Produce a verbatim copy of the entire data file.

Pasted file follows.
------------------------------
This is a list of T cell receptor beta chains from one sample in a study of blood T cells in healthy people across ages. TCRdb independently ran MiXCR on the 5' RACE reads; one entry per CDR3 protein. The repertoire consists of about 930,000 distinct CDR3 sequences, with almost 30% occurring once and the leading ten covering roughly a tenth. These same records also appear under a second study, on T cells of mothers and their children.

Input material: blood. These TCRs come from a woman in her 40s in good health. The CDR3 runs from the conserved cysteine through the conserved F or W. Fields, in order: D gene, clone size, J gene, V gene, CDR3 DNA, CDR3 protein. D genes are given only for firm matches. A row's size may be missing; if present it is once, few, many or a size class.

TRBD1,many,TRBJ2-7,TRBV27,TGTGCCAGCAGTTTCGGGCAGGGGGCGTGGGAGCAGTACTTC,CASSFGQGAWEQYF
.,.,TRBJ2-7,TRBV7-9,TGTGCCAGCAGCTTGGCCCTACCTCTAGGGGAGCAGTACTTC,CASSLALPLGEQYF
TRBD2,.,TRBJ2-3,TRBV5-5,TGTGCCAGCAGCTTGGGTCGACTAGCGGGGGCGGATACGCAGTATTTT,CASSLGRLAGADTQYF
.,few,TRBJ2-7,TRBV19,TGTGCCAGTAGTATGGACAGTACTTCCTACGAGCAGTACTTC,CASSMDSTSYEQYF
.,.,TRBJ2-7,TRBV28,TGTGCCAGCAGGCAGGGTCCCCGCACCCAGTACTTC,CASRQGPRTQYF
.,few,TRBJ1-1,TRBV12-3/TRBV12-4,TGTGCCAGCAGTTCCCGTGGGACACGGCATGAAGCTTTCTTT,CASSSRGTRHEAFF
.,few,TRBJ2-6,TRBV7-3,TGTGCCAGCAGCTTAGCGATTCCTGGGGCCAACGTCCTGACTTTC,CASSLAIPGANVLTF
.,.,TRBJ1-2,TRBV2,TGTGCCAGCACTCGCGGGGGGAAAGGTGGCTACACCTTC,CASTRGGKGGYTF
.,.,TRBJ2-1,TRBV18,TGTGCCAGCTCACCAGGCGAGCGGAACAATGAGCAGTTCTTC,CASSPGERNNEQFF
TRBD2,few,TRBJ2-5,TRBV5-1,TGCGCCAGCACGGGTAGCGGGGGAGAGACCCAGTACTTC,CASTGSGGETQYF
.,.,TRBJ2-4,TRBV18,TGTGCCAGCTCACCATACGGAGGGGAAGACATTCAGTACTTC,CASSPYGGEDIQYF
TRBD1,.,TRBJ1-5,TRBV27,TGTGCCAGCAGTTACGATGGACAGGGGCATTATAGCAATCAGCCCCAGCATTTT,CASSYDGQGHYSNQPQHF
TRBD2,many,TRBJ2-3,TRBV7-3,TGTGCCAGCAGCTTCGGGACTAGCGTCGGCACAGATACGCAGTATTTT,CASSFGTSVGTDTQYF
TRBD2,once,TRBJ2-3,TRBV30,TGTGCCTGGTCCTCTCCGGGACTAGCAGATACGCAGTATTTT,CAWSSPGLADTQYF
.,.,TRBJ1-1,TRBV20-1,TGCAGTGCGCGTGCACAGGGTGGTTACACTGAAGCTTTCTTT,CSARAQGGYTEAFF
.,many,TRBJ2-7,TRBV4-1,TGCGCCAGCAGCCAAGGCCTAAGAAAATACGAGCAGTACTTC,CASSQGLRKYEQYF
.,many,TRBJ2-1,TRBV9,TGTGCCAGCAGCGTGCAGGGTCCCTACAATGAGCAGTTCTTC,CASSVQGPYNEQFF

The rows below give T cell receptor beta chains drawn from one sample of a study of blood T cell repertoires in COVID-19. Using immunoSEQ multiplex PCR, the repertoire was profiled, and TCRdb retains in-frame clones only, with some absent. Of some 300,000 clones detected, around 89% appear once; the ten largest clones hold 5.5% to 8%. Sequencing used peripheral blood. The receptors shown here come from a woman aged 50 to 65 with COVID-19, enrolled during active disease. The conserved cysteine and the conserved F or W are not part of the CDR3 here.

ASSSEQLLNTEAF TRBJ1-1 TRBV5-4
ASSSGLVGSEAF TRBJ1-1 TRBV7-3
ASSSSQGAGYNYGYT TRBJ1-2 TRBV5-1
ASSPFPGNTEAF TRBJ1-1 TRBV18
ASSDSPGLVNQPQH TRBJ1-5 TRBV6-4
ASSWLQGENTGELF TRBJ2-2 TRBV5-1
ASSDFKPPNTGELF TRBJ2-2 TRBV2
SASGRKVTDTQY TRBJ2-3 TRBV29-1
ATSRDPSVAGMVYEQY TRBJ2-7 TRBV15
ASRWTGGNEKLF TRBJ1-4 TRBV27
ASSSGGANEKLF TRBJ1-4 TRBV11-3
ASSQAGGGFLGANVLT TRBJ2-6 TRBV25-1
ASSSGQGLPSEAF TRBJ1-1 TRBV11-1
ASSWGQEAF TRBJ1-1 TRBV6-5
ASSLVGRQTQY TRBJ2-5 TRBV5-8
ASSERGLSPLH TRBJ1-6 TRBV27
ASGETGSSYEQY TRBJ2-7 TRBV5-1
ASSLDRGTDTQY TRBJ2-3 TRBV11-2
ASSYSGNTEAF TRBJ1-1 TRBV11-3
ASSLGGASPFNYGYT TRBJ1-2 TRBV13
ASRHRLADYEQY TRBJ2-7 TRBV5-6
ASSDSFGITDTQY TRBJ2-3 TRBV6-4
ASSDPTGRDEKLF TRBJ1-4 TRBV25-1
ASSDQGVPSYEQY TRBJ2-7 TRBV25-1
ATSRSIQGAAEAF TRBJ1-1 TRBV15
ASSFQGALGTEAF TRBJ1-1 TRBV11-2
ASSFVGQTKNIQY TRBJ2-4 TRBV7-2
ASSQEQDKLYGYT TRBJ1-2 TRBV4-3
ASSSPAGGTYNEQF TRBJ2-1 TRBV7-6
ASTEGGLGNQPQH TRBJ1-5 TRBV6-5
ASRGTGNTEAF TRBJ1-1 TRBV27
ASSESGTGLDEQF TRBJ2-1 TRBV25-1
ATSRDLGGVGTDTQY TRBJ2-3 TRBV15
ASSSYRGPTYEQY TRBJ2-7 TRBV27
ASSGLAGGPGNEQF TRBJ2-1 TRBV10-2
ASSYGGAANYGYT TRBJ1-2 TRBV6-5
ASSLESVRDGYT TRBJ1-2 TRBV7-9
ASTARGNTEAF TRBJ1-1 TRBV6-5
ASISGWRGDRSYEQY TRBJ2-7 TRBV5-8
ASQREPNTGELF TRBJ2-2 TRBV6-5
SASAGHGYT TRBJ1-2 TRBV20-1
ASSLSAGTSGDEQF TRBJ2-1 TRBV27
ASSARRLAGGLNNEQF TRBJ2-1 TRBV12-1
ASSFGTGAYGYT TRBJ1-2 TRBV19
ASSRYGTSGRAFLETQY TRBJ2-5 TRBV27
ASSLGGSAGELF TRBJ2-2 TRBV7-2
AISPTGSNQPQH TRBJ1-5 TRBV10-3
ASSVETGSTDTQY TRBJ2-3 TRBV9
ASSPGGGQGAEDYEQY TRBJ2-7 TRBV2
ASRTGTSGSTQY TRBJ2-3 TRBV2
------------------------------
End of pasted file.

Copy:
This is a list of T cell receptor beta chains from one sample in a study of blood T cells in healthy people across ages. TCRdb independently ran MiXCR on the 5' RACE reads; one entry per CDR3 protein. The repertoire consists of about 930,000 distinct CDR3 sequences, with almost 30% occurring once and the leading ten covering roughly a tenth. These same records also appear under a second study, on T cells of mothers and their children.

Input material: blood. These TCRs come from a woman in her 40s in good health. The CDR3 runs from the conserved cysteine through the conserved F or W. Fields, in order: D gene, clone size, J gene, V gene, CDR3 DNA, CDR3 protein. D genes are given only for firm matches. A row's size may be missing; if present it is once, few, many or a size class.

TRBD1,many,TRBJ2-7,TRBV27,TGTGCCAGCAGTTTCGGGCAGGGGGCGTGGGAGCAGTACTTC,CASSFGQGAWEQYF
.,.,TRBJ2-7,TRBV7-9,TGTGCCAGCAGCTTGGCCCTACCTCTAGGGGAGCAGTACTTC,CASSLALPLGEQYF
TRBD2,.,TRBJ2-3,TRBV5-5,TGTGCCAGCAGCTTGGGTCGACTAGCGGGGGCGGATACGCAGTATTTT,CASSLGRLAGADTQYF
.,few,TRBJ2-7,TRBV19,TGTGCCAGTAGTATGGACAGTACTTCCTACGAGCAGTACTTC,CASSMDSTSYEQYF
.,.,TRBJ2-7,TRBV28,TGTGCCAGCAGGCAGGGTCCCCGCACCCAGTACTTC,CASRQGPRTQYF
.,few,TRBJ1-1,TRBV12-3/TRBV12-4,TGTGCCAGCAGTTCCCGTGGGACACGGCATGAAGCTTTCTTT,CASSSRGTRHEAFF
.,few,TRBJ2-6,TRBV7-3,TGTGCCAGCAGCTTAGCGATTCCTGGGGCCAACGTCCTGACTTTC,CASSLAIPGANVLTF
.,.,TRBJ1-2,TRBV2,TGTGCCAGCACTCGCGGGGGGAAAGGTGGCTACACCTTC,CASTRGGKGGYTF
.,.,TRBJ2-1,TRBV18,TGTGCCAGCTCACCAGGCGAGCGGAACAATGAGCAGTTCTTC,CASSPGERNNEQFF
TRBD2,few,TRBJ2-5,TRBV5-1,TGCGCCAGCACGGGTAGCGGGGGAGAGACCCAGTACTTC,CASTGSGGETQYF
.,.,TRBJ2-4,TRBV18,TGTGCCAGCTCACCATACGGAGGGGAAGACATTCAGTACTTC,CASSPYGGEDIQYF
TRBD1,.,TRBJ1-5,TRBV27,TGTGCCAGCAGTTACGATGGACAGGGGCATTATAGCAATCAGCCCCAGCATTTT,CASSYDGQGHYSNQPQHF
TRBD2,many,TRBJ2-3,TRBV7-3,TGTGCCAGCAGCTTCGGGACTAGCGTCGGCACAGATACGCAGTATTTT,CASSFGTSVGTDTQYF
TRBD2,once,TRBJ2-3,TRBV30,TGTGCCTGGTCCTCTCCGGGACTAGCAGATACGCAGTATTTT,CAWSSPGLADTQYF
.,.,TRBJ1-1,TRBV20-1,TGCAGTGCGCGTGCACAGGGTGGTTACACTGAAGCTTTCTTT,CSARAQGGYTEAFF
.,many,TRBJ2-7,TRBV4-1,TGCGCCAGCAGCCAAGGCCTAAGAAAATACGAGCAGTACTTC,CASSQGLRKYEQYF
.,many,TRBJ2-1,TRBV9,TGTGCCAGCAGCGTGCAGGGTCCCTACAATGAGCAGTTCTTC,CASSVQGPYNEQFF

The rows below give T cell receptor beta chains drawn from one sample of a study of blood T cell repertoires in COVID-19. Using immunoSEQ multiplex PCR, the repertoire was profiled, and TCRdb retains in-frame clones only, with some absent. Of some 300,000 clones detected, around 89% appear once; the ten largest clones hold 5.5% to 8%. Sequencing used peripheral blood. The receptors shown here come from a woman aged 50 to 65 with COVID-19, enrolled during active disease. The conserved cysteine and the conserved F or W are not part of the CDR3 here.

ASSSEQLLNTEAF TRBJ1-1 TRBV5-4
ASSSGLVGSEAF TRBJ1-1 TRBV7-3
ASSSSQGAGYNYGYT TRBJ1-2 TRBV5-1
ASSPFPGNTEAF TRBJ1-1 TRBV18
ASSDSPGLVNQPQH TRBJ1-5 TRBV6-4
ASSWLQGENTGELF TRBJ2-2 TRBV5-1
ASSDFKPPNTGELF TRBJ2-2 TRBV2
SASGRKVTDTQY TRBJ2-3 TRBV29-1
ATSRDPSVAGMVYEQY TRBJ2-7 TRBV15
ASRWTGGNEKLF TRBJ1-4 TRBV27
ASSSGGANEKLF TRBJ1-4 TRBV11-3
ASSQAGGGFLGANVLT TRBJ2-6 TRBV25-1
ASSSGQGLPSEAF TRBJ1-1 TRBV11-1
ASSWGQEAF TRBJ1-1 TRBV6-5
ASSLVGRQTQY TRBJ2-5 TRBV5-8
ASSERGLSPLH TRBJ1-6 TRBV27
ASGETGSSYEQY TRBJ2-7 TRBV5-1
ASSLDRGTDTQY TRBJ2-3 TRBV11-2
ASSYSGNTEAF TRBJ1-1 TRBV11-3
ASSLGGASPFNYGYT TRBJ1-2 TRBV13
ASRHRLADYEQY TRBJ2-7 TRBV5-6
ASSDSFGITDTQY TRBJ2-3 TRBV6-4
ASSDPTGRDEKLF TRBJ1-4 TRBV25-1
ASSDQGVPSYEQY TRBJ2-7 TRBV25-1
ATSRSIQGAAEAF TRBJ1-1 TRBV15
ASSFQGALGTEAF TRBJ1-1 TRBV11-2
ASSFVGQTKNIQY TRBJ2-4 TRBV7-2
ASSQEQDKLYGYT TRBJ1-2 TRBV4-3
ASSSPAGGTYNEQF TRBJ2-1 TRBV7-6
ASTEGGLGNQPQH TRBJ1-5 TRBV6-5
ASRGTGNTEAF TRBJ1-1 TRBV27
ASSESGTGLDEQF TRBJ2-1 TRBV25-1
ATSRDLGGVGTDTQY TRBJ2-3 TRBV15
ASSSYRGPTYEQY TRBJ2-7 TRBV27
ASSGLAGGPGNEQF TRBJ2-1 TRBV10-2
ASSYGGAANYGYT TRBJ1-2 TRBV6-5
ASSLESVRDGYT TRBJ1-2 TRBV7-9
ASTARGNTEAF TRBJ1-1 TRBV6-5
ASISGWRGDRSYEQY TRBJ2-7 TRBV5-8
ASQREPNTGELF TRBJ2-2 TRBV6-5
SASAGHGYT TRBJ1-2 TRBV20-1
ASSLSAGTSGDEQF TRBJ2-1 TRBV27
ASSARRLAGGLNNEQF TRBJ2-1 TRBV12-1
ASSFGTGAYGYT TRBJ1-2 TRBV19
ASSRYGTSGRAFLETQY TRBJ2-5 TRBV27
ASSLGGSAGELF TRBJ2-2 TRBV7-2
AISPTGSNQPQH TRBJ1-5 TRBV10-3
ASSVETGSTDTQY TRBJ2-3 TRBV9
ASSPGGGQGAEDYEQY TRBJ2-7 TRBV2
ASRTGTSGSTQY TRBJ2-3 TRBV2